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Home / Articles / Identifying Abuse / Domestic Violence Doesn't Take a Holiday

Domestic Violence Doesn't Take a Holiday

Survivors can face an increased risk during the holiday season

  • By
  • Dec 15, 2014
Domestic Violence Doesn't Take a Holiday

This year, as you hang the twinkling lights and decorate your mantel with sprigs of holly, remember that not everyone has gotten the message that it’s a season of peace. Unfortunately, the holidays can be an even more dangerous time than normal for those at risk for domestic violence.

From the financial stress of gift buying to an overall increase in alcohol consumption, to a flurry of emotions—and sometimes stress—that accompany a plethora of family togetherness time, there are many reasons why the chance of intimate partner violence can increase during the holidays. 

A 2005 study that reviewed police incident reports in Idaho found that New Year's Eve and New Year's Day were dates where total domestic violence reports were higher than the normal daily average, while on Christmas Eve and Day there were drops in the number of reports. The National Domestic Violence Hotline reports a five to 25 percent decrease in calls throughout the holiday season (Dec. 15 to Jan. 1), differing from the Idaho study somewhat, followed by a five percent uptake in calls after the holidays.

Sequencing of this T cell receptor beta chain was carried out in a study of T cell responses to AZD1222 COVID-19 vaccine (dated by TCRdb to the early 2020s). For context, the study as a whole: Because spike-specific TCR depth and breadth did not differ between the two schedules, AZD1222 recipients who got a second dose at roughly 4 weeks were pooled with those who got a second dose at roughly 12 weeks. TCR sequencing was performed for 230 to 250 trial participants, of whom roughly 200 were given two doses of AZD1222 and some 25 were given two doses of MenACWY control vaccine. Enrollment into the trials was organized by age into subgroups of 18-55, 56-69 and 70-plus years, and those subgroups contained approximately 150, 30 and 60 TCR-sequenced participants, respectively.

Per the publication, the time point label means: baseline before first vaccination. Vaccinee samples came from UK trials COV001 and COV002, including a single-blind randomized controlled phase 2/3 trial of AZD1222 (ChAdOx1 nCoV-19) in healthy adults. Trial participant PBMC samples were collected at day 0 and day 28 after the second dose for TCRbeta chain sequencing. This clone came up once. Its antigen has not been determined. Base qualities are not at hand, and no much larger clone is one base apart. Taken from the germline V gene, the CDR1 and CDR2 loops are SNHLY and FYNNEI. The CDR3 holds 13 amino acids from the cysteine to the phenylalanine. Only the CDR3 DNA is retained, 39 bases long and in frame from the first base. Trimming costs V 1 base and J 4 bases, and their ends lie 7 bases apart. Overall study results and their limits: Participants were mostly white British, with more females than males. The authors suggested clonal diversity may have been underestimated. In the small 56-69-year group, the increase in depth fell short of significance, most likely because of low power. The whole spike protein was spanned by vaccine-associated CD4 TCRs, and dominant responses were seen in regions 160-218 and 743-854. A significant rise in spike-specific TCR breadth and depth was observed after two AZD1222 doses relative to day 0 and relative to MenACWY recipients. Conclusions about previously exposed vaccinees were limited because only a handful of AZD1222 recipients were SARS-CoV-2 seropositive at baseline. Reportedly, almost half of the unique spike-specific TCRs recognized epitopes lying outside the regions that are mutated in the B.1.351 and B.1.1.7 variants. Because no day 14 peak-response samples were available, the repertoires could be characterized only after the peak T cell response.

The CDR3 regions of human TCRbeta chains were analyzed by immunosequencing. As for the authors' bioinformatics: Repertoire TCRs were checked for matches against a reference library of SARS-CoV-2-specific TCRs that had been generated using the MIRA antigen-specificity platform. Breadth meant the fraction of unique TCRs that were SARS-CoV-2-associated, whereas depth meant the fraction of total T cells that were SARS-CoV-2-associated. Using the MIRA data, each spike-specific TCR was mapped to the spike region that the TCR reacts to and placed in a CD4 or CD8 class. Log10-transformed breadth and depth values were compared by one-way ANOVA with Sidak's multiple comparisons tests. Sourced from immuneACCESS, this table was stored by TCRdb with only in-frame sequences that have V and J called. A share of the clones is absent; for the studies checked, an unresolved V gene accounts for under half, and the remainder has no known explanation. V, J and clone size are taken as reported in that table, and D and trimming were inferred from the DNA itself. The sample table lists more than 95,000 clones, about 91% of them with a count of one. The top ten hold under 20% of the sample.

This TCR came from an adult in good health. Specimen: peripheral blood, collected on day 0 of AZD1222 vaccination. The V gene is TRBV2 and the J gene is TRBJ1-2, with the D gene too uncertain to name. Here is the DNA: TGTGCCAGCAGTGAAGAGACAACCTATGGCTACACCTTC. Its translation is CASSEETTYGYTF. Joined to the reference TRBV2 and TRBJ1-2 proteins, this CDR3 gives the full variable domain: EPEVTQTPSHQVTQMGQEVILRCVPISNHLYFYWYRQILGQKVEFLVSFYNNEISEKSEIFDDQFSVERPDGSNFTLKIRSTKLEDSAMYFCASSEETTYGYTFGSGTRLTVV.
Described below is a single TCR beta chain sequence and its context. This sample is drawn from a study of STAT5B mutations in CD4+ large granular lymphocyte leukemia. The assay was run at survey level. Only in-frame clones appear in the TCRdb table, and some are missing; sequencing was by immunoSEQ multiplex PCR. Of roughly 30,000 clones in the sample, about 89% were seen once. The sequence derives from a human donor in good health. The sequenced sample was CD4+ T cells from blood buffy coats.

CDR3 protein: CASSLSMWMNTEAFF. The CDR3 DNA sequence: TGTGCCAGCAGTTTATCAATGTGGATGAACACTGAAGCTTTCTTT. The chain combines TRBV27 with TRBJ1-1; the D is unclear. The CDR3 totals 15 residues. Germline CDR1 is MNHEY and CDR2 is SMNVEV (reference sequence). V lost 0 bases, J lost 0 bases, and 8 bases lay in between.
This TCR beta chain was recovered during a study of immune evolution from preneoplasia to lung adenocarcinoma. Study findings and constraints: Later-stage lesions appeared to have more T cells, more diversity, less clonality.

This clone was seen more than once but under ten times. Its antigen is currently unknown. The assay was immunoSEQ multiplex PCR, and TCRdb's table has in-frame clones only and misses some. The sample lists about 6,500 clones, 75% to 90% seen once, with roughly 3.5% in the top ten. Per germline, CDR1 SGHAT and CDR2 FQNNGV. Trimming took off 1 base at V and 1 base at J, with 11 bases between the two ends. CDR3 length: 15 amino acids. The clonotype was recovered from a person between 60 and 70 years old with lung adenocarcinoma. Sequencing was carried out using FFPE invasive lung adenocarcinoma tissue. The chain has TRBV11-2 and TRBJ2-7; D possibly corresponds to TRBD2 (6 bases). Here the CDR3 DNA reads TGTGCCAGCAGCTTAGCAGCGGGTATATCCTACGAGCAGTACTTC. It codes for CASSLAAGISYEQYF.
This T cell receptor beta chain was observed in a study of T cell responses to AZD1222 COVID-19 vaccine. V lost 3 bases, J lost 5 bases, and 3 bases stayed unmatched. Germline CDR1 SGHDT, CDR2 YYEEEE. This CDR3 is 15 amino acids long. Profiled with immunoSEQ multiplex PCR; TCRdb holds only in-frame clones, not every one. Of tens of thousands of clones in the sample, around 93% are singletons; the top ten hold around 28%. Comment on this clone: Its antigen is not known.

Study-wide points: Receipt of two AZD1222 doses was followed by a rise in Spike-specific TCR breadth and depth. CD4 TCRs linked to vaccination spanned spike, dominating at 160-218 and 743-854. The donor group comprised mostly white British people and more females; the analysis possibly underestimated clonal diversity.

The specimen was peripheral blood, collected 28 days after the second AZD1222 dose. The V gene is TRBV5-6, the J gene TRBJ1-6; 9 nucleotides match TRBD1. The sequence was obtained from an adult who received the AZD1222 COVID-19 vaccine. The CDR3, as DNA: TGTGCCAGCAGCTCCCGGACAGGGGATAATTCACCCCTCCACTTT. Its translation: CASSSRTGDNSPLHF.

Whether survivors don’t want to disturb family cohesiveness on these days, or can’t find a private time to make a call for support, advocates say the decline in calls isn’t necessarily an indication that violence ceases on these days, reporting that calls will often increase above normal levels the days and weeks following a holiday. Many times, say advocates, survivors of abuse don’t want to disturb family rituals or separate children from their family during a holiday, regardless of abuse that may be occurring.

What can you do? If you’re currently with an abusive partner, reach out to a trained domestic violence advocate—you can find one near you by entering your city or ZIP on our Find Help page. And, remember, you don’t need to figure out an escape plan right away—you can simply call to talk. If you can’t call safely from home, call from a trusted friend’s house, your doctor’s office or a public library.

If you suspect someone in your life is the victim of an abusive partner, watch for red flags, such as possessiveness, rigid gender roles, and overt control of deliberately humiliating one’s partner in front of others. To support a victim, The Hotline advises friends and family members be non-judgmental and supportive. 

“Don’t tell them what they need to do. Don’t badmouth the abuser. It’s also important to remember that friends and family should take precautions to make sure they remain safe. Sometimes when word gets back to the abuser that a friend or family member is offering advice or asking questions about the abuse, they could be putting themselves in danger.”